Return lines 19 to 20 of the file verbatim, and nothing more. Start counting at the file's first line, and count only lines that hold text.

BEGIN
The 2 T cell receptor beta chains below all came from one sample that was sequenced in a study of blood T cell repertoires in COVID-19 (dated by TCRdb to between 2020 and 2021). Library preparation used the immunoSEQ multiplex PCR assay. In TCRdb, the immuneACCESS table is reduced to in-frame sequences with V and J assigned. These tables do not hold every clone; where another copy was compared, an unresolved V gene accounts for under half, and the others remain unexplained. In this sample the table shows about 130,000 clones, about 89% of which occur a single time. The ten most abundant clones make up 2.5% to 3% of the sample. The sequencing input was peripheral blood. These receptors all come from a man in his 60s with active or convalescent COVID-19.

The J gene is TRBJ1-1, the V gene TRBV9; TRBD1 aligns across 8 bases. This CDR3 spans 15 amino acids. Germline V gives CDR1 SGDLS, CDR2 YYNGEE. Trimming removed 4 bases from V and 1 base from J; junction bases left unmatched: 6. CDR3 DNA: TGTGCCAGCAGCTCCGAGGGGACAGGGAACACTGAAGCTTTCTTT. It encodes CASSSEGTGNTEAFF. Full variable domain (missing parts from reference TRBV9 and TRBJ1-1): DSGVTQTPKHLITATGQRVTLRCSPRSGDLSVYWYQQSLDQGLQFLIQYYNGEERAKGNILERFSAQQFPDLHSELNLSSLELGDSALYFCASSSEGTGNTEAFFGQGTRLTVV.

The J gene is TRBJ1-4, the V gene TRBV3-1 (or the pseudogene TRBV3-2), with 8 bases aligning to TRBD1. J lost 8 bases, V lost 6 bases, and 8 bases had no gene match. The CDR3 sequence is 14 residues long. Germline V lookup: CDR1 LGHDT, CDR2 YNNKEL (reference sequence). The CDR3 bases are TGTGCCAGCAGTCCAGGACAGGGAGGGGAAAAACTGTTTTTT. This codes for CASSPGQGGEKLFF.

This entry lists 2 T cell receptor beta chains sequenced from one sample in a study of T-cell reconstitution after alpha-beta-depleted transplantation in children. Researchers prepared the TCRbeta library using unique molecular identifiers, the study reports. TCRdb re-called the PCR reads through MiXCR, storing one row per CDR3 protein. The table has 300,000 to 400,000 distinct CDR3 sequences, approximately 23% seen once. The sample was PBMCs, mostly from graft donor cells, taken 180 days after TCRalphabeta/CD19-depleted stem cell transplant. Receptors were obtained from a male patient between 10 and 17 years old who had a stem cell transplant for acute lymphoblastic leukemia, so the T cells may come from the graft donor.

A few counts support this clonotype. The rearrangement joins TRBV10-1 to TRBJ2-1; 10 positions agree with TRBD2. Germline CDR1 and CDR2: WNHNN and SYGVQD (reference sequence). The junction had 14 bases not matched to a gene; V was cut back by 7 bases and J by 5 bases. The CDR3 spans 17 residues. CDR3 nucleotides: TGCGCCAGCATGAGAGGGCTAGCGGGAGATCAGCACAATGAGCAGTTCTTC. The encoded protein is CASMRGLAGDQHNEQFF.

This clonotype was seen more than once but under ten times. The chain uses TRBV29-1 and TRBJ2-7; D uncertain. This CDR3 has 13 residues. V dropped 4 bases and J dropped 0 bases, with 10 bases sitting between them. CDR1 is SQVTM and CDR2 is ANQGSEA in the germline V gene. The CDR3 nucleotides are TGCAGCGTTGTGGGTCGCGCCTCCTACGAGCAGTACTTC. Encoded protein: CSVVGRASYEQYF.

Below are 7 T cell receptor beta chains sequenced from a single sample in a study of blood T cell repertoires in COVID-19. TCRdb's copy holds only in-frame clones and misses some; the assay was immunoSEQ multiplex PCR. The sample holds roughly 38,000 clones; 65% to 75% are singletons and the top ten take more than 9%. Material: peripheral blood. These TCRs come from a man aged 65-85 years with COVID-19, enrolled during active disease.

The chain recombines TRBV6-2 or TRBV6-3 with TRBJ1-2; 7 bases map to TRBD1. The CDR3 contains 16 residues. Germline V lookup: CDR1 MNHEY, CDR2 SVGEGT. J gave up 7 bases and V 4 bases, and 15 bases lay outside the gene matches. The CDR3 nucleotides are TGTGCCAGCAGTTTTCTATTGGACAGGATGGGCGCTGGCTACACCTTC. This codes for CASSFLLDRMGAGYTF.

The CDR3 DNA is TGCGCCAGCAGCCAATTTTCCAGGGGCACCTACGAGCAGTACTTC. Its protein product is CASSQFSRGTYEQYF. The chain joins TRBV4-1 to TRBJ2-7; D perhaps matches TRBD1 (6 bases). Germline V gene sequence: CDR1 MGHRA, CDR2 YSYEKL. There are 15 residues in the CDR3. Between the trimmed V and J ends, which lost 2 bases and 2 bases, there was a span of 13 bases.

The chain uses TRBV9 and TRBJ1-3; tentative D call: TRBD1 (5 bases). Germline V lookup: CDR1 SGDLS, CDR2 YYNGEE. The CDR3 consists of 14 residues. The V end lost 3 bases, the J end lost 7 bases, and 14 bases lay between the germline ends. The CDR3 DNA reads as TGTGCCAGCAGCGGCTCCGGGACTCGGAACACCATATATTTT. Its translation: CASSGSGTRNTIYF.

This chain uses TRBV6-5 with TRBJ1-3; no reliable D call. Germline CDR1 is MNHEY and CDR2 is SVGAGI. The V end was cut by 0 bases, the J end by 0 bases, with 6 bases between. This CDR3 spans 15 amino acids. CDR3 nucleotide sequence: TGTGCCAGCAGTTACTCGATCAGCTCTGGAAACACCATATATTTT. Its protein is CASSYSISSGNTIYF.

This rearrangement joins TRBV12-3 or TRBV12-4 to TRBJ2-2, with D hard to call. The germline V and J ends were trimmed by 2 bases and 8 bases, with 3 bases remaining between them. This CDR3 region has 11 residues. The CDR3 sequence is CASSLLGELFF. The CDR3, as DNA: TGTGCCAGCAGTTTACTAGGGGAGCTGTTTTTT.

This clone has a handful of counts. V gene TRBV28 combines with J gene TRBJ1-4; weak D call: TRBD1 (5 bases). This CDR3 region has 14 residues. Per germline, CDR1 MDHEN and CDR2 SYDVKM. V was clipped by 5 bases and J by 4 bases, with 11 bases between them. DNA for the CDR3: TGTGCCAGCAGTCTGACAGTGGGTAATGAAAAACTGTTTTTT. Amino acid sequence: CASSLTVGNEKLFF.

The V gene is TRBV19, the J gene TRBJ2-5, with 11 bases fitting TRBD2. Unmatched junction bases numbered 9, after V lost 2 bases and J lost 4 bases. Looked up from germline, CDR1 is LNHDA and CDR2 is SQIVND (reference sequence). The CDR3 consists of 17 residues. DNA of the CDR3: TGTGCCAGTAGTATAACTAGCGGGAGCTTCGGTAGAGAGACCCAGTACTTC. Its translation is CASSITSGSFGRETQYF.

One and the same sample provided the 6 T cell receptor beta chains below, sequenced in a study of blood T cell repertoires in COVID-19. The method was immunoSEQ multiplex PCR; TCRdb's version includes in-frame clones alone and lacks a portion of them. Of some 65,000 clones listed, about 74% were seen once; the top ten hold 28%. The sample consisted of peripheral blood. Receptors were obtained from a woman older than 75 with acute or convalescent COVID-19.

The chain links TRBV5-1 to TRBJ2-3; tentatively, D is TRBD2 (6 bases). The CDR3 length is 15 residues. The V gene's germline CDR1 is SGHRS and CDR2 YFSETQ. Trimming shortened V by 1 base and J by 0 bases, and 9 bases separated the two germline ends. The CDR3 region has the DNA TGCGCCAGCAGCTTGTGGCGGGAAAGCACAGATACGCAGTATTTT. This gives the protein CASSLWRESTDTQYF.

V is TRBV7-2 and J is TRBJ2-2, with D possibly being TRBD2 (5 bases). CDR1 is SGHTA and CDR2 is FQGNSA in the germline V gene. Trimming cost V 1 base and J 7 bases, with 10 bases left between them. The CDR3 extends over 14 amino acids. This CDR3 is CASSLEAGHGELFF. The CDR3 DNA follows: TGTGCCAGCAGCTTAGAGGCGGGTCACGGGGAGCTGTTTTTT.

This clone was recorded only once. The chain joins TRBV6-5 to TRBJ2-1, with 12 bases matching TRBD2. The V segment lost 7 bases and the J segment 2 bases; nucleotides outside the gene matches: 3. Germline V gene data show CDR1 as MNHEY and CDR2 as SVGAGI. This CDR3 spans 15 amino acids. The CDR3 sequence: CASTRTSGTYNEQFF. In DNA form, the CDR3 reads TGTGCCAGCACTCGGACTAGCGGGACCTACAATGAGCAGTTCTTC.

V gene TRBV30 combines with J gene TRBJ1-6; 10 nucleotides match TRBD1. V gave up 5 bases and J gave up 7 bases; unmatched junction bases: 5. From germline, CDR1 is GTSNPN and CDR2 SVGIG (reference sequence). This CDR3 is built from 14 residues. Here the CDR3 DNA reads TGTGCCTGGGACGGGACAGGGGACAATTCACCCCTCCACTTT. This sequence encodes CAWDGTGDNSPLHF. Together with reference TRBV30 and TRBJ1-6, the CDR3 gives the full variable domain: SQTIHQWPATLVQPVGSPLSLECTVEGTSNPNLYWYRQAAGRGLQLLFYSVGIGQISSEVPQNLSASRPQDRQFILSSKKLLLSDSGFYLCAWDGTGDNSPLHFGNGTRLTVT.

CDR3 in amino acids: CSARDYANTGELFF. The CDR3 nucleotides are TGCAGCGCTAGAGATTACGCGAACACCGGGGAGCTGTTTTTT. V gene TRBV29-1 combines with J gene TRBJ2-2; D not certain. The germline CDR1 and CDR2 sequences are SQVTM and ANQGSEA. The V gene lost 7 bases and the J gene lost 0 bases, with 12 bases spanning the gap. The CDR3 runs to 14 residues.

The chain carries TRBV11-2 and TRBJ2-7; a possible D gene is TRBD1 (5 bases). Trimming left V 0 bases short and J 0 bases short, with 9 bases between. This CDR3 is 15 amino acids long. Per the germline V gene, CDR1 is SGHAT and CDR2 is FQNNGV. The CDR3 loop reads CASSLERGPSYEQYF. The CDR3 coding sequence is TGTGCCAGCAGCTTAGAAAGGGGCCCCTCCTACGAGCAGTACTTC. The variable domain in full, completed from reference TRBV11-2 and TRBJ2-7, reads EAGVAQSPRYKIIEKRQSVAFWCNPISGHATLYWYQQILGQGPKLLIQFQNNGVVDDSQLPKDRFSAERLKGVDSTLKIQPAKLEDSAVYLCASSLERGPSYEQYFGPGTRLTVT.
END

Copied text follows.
V gene TRBV30 combines with J gene TRBJ1-6; 10 nucleotides match TRBD1. V gave up 5 bases and J gave up 7 bases; unmatched junction bases: 5. From germline, CDR1 is GTSNPN and CDR2 SVGIG (reference sequence). This CDR3 is built from 14 residues. Here the CDR3 DNA reads TGTGCCTGGGACGGGACAGGGGACAATTCACCCCTCCACTTT. This sequence encodes CAWDGTGDNSPLHF. Together with reference TRBV30 and TRBJ1-6, the CDR3 gives the full variable domain: SQTIHQWPATLVQPVGSPLSLECTVEGTSNPNLYWYRQAAGRGLQLLFYSVGIGQISSEVPQNLSASRPQDRQFILSSKKLLLSDSGFYLCAWDGTGDNSPLHFGNGTRLTVT.

CDR3 in amino acids: CSARDYANTGELFF. The CDR3 nucleotides are TGCAGCGCTAGAGATTACGCGAACACCGGGGAGCTGTTTTTT. V gene TRBV29-1 combines with J gene TRBJ2-2; D not certain. The germline CDR1 and CDR2 sequences are SQVTM and ANQGSEA. The V gene lost 7 bases and the J gene lost 0 bases, with 12 bases spanning the gap. The CDR3 runs to 14 residues.